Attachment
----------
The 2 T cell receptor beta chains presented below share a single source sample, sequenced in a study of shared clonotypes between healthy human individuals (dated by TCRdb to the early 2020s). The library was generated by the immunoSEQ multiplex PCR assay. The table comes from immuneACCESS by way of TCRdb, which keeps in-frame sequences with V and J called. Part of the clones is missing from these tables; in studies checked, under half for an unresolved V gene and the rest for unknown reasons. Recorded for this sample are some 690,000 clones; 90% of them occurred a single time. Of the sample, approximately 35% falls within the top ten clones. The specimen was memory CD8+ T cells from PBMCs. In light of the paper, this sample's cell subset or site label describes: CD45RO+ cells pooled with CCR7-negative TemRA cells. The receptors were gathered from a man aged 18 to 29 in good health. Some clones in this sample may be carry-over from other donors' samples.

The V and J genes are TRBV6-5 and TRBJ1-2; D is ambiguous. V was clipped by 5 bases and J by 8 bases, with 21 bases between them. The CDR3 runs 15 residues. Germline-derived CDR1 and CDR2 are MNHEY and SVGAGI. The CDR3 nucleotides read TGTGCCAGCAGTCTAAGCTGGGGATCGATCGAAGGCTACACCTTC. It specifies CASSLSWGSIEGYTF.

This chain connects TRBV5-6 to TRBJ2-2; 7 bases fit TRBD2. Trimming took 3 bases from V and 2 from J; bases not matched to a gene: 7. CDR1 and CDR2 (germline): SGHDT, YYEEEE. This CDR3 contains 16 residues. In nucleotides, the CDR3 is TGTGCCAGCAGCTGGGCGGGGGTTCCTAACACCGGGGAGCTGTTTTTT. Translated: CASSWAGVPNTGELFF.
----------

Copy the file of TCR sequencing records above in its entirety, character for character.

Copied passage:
The 2 T cell receptor beta chains presented below share a single source sample, sequenced in a study of shared clonotypes between healthy human individuals (dated by TCRdb to the early 2020s). The library was generated by the immunoSEQ multiplex PCR assay. The table comes from immuneACCESS by way of TCRdb, which keeps in-frame sequences with V and J called. Part of the clones is missing from these tables; in studies checked, under half for an unresolved V gene and the rest for unknown reasons. Recorded for this sample are some 690,000 clones; 90% of them occurred a single time. Of the sample, approximately 35% falls within the top ten clones. The specimen was memory CD8+ T cells from PBMCs. In light of the paper, this sample's cell subset or site label describes: CD45RO+ cells pooled with CCR7-negative TemRA cells. The receptors were gathered from a man aged 18 to 29 in good health. Some clones in this sample may be carry-over from other donors' samples.

The V and J genes are TRBV6-5 and TRBJ1-2; D is ambiguous. V was clipped by 5 bases and J by 8 bases, with 21 bases between them. The CDR3 runs 15 residues. Germline-derived CDR1 and CDR2 are MNHEY and SVGAGI. The CDR3 nucleotides read TGTGCCAGCAGTCTAAGCTGGGGATCGATCGAAGGCTACACCTTC. It specifies CASSLSWGSIEGYTF.

This chain connects TRBV5-6 to TRBJ2-2; 7 bases fit TRBD2. Trimming took 3 bases from V and 2 from J; bases not matched to a gene: 7. CDR1 and CDR2 (germline): SGHDT, YYEEEE. This CDR3 contains 16 residues. In nucleotides, the CDR3 is TGTGCCAGCAGCTGGGCGGGGGTTCCTAACACCGGGGAGCTGTTTTTT. Translated: CASSWAGVPNTGELFF.